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Re: inexpensive way to get into ARM?
mnoone.uiuc.edu@127.0.0.1 says...
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Two main reasons, I suspect.
    - the first is simply that they were in the game early. The first
(I was aware of anyway) small package arm microcontroller (IE no external
bus).
    - Probably related to number one, they have developed a large self
supporting user community.

The three other small ARMS I'm aware of (Analog Deveices, ST and Atmel)
don't appear to be generally available yet but samples are.  They are
close enough to available that one of them may have started shipping
since I last checked.

Robert

Re: inexpensive way to get into ARM?
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devices,

Philiops has been out there with single chip flash processors for a few more
months
so people have more experience. Atmels SAM7S started sampling two months
ago so not so many have expericene.

If you go with the Atmel chips, you have a migration path up to the 200 MIPS
AT91RM9200.
The peripherals have changed somewhat since the first release of the
AT91M40400
but there are much more similarities, than differences.
You have a hard time doing that with most other companies ARM chips.

If you want to work with low end ARMs, thne you cannot get anything smaller
(and cheaper)
than the AT91SAM7S32.
There are free GNU C compiler and a Free IAR C compiler for it.
(Limited to 32kB; but who cares, when you only have 32kB ;-)
There are some new fancy low cost tools coming out in January from the AT91
Support
group but cannot tell more yet.

--
Best Regards,
Ulf Samuelsson   ulf@a-t-m-e-l.com
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Re: inexpensive way to get into ARM?
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That is a very good question.  I was looking for small ARM chips about
the time Philips announced their chip and they were not the first.
Atmel has had some good products for awhile and OKI had single chip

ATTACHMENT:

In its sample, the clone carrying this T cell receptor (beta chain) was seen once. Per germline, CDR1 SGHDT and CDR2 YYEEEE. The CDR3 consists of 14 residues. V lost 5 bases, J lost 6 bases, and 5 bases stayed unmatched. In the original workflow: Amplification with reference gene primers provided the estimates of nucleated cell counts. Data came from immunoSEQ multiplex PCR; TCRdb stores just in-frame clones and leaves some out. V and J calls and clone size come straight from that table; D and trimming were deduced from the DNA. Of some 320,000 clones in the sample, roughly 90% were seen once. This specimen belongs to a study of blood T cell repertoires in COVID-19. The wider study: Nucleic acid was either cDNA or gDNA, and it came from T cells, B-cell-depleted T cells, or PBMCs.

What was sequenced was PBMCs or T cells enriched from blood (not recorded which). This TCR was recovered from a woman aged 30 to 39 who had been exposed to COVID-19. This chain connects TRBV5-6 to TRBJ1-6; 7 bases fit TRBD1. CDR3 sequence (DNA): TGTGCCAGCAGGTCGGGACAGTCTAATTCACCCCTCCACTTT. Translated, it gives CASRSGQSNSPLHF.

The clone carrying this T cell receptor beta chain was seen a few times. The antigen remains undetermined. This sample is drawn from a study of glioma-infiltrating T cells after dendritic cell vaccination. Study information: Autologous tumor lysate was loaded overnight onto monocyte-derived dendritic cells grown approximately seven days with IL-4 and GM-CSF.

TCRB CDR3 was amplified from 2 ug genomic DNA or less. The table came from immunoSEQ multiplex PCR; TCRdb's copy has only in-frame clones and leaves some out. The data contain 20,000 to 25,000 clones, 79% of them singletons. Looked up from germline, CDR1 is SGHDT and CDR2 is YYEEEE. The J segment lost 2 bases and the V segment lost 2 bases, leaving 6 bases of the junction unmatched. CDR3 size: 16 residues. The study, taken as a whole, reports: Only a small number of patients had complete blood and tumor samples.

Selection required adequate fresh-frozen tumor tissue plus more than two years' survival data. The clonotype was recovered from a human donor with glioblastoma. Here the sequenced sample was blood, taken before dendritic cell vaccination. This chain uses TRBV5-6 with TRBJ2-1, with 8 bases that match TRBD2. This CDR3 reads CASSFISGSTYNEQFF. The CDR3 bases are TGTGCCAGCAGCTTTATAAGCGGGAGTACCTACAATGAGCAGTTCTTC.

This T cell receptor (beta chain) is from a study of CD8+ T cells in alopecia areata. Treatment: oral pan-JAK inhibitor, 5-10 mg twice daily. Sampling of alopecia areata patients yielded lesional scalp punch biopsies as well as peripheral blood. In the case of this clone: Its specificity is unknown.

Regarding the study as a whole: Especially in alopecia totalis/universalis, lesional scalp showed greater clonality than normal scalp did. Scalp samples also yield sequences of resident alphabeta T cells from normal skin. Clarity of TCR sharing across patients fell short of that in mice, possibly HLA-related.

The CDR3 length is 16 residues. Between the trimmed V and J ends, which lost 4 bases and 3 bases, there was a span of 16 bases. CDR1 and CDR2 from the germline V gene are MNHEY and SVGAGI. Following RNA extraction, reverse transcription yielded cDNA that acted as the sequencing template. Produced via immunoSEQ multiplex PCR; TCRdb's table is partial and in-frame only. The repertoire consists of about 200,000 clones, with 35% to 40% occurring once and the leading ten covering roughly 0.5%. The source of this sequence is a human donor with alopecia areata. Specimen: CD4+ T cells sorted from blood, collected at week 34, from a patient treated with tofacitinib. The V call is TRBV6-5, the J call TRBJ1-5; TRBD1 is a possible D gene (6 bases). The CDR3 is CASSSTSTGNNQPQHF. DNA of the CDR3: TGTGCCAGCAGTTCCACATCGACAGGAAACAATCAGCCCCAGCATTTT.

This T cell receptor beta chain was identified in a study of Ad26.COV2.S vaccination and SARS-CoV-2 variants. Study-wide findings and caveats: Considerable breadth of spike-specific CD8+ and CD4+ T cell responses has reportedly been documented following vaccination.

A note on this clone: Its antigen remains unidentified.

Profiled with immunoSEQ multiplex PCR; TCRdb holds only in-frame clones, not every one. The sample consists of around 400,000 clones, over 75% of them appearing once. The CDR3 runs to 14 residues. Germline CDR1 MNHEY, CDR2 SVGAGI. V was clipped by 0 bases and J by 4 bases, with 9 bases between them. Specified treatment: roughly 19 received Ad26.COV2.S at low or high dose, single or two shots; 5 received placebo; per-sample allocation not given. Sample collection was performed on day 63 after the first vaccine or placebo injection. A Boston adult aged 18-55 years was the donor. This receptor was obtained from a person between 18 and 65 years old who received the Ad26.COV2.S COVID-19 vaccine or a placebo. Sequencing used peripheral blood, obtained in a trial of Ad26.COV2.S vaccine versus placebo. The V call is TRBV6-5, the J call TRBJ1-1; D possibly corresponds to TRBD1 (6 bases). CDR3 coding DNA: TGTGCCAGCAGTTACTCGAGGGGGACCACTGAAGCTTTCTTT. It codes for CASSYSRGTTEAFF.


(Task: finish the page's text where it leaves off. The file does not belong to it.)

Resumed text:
parts in production at that time.  But no one seems to notice the OKI
parts while the Philips parts took off like a rocket in the designer
groups.  Both parts are worthwhile.  So you be the judge.

--

Rick "rickman" Collins

snipped-for-privacy@XYarius.com
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Re: inexpensive way to get into ARM?

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Oops - just wanted to clarify that I meant AVRISP, not AVRICE.

-Michael

Re: inexpensive way to get into ARM?
On Fri, 10 Dec 2004 15:10:25 GMT, Michael Noone

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You can reflash the Philips LPC2xxx ARMs over a serial line using
the free tools from the Philips site
  semiconductors.philips.com

There is a variety of free, low cost and commercial ARM compilers
for a number of languages. For low cost hardware/software, see
  www.mpeltd.demon.co.uk/
    tiniarm.htm
    usbstamp.htm

Stephen

--
Stephen Pelc, snipped-for-privacy@INVALID.mpeltd.demon.co.uk
MicroProcessor Engineering Ltd - More Real, Less Time
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Re: inexpensive way to get into ARM?
On Fri, 10 Dec 2004 15:10:25 GMT, Michael Noone

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I had the same question recently. I ended up using the free
codesourcery compiler. I have the eb40a board and a Nohau JTAG device
to control it. It comes with a software interface called seehau. This
is not the cheapest JTAG device, however. The eb40a board is pretty
inexpensive. I got mine from digikey.

I'm very impressed with the free codesourcery gnu compiler so far.

I have some simple example source code at www.toadhaul.org/arm.php

I will soon put up another example with interrupt-driven serial i/o
and a second timer interrupt.

Paul


Re: inexpensive way to get into ARM?
If you're interested in getting into ARM assembly language, but not yet
into JTAG or devices, etc, I would recommend looking into
www.gbadev.org and www.devrs.com/gba and trying your hand at Nintendo
Gameboy Advance programming (seriously).

The GBA has an ARM7TDMI core.  There is an emulator called
VisualboyAdvance which runs on both Windows and Linux.  You can buy a
programmable FLASH cart for the GBA for about $100 and GBAs are $80.

It makes it really easy (and fun) to get into ARM programming,
interrupt handling too.  More interesting than flashing LEDs and
writing characters out of a serial port.

Once you're familiar with the instruction set (both ARM and THUMB), you
can graduate onto a more serious platform.

The sites I've listed provide links to GBA information and a
pre-compiled GCC toolchain.


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